NASHVILLE, Tenn. (AP) — Gov. Bill Lee announced Wednesday that a state panel that has the authority to help remove the bust of a former Confederate general and early leader of the Ku Klux Klan will meet soon.
No agenda of the July 9 meeting has been posted. However, Lee previously promised that the group would meet soon to address the Nathan Bedford Forrest bust after he made appointments to vacant commission seats.
Lee filled those empty seats last week, naming Logan Hampton, president of historically Black Lane College, to serve on the Capitol Commission. Additionally, Finance Commissioner Butch Eley will be commission chairman.
Forrest was a Confederate cavalry general who amassed a fortune as a plantation owner and slave trader in Memphis before the Civil War.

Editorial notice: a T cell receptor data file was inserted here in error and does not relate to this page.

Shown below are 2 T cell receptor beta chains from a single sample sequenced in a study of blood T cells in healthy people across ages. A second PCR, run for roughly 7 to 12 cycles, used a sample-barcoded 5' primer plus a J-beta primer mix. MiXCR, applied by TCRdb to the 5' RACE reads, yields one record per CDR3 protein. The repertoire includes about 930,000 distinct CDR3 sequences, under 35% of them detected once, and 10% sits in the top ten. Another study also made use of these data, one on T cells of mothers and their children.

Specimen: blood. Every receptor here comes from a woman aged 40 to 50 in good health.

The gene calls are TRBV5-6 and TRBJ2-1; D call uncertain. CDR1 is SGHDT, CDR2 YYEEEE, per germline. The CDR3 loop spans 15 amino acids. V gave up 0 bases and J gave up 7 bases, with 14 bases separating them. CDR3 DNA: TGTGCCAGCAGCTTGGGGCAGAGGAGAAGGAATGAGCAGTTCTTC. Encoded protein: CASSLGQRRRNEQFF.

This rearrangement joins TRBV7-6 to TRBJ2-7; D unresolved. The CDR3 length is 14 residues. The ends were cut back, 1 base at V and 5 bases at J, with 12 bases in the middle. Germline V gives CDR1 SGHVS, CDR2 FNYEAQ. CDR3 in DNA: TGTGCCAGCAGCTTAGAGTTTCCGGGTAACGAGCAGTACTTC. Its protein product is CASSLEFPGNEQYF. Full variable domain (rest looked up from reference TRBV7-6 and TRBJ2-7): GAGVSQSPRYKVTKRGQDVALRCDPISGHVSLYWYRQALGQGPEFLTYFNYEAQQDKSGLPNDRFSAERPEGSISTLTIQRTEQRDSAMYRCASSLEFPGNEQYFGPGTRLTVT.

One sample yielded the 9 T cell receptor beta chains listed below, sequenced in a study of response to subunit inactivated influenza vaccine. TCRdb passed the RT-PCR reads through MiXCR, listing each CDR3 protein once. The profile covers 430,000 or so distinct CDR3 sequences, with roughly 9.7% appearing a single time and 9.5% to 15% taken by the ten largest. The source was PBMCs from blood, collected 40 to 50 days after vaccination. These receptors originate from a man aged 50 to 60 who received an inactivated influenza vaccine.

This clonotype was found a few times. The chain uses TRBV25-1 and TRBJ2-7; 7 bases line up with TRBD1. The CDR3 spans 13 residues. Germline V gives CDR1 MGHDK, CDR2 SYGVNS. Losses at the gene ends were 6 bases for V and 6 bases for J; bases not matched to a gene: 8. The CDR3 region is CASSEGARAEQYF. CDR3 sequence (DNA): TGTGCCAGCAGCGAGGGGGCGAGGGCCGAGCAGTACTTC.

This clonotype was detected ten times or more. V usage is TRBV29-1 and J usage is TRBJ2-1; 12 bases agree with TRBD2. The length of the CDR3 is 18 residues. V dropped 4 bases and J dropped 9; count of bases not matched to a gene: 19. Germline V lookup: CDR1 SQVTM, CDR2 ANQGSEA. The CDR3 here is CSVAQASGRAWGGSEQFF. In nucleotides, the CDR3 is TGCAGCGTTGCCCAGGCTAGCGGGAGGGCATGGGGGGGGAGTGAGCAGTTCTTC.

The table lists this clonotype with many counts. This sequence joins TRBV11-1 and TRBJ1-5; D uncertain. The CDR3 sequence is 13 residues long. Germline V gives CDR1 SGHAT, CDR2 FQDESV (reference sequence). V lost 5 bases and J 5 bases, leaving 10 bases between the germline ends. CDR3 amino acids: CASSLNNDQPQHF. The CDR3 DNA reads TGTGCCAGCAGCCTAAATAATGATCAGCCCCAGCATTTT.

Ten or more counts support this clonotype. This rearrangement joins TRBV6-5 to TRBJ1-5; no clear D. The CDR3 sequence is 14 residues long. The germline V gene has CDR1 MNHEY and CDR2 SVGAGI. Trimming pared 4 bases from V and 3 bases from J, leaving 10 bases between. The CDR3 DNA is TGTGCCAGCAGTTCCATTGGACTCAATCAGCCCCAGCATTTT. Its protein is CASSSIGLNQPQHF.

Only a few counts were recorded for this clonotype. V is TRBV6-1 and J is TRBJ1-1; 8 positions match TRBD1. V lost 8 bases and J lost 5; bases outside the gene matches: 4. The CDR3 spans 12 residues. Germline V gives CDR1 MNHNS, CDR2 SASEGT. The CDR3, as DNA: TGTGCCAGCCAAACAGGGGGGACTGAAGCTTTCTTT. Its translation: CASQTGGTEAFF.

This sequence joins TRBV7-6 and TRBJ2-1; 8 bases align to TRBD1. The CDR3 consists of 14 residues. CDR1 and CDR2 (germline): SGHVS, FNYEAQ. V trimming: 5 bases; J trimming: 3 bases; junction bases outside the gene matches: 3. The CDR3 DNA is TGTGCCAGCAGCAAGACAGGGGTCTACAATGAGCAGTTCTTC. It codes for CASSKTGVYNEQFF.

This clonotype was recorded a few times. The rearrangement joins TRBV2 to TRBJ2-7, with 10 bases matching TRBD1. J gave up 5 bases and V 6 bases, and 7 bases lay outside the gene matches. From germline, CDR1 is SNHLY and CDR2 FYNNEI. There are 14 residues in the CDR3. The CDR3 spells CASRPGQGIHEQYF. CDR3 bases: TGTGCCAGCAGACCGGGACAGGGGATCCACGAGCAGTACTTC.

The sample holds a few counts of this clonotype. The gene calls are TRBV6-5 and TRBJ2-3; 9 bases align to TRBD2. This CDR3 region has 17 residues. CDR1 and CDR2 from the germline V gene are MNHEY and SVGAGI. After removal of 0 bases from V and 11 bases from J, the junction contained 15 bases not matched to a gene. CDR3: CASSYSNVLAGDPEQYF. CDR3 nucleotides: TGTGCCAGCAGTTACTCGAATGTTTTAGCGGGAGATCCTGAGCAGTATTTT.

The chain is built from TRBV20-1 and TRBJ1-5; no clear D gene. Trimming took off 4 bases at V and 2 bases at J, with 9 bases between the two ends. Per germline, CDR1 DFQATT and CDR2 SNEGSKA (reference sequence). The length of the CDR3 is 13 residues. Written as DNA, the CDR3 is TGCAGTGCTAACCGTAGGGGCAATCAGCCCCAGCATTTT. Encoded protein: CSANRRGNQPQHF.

Removing the bust requires approval from the Capitol Commission before going to the state’s Historical Commission as laid out by the Tennessee Heritage Protection Act.
The bust was unveiled in 1978 and has sparked multiple protests demanding its removal for decades. The Capitol Commission in 2017 voted against moving it to the state museum. Yet national outcry over George Floyd’s death has sparked a new push to remove Confederate symbols, including renewed efforts to remove the Forrest bust.
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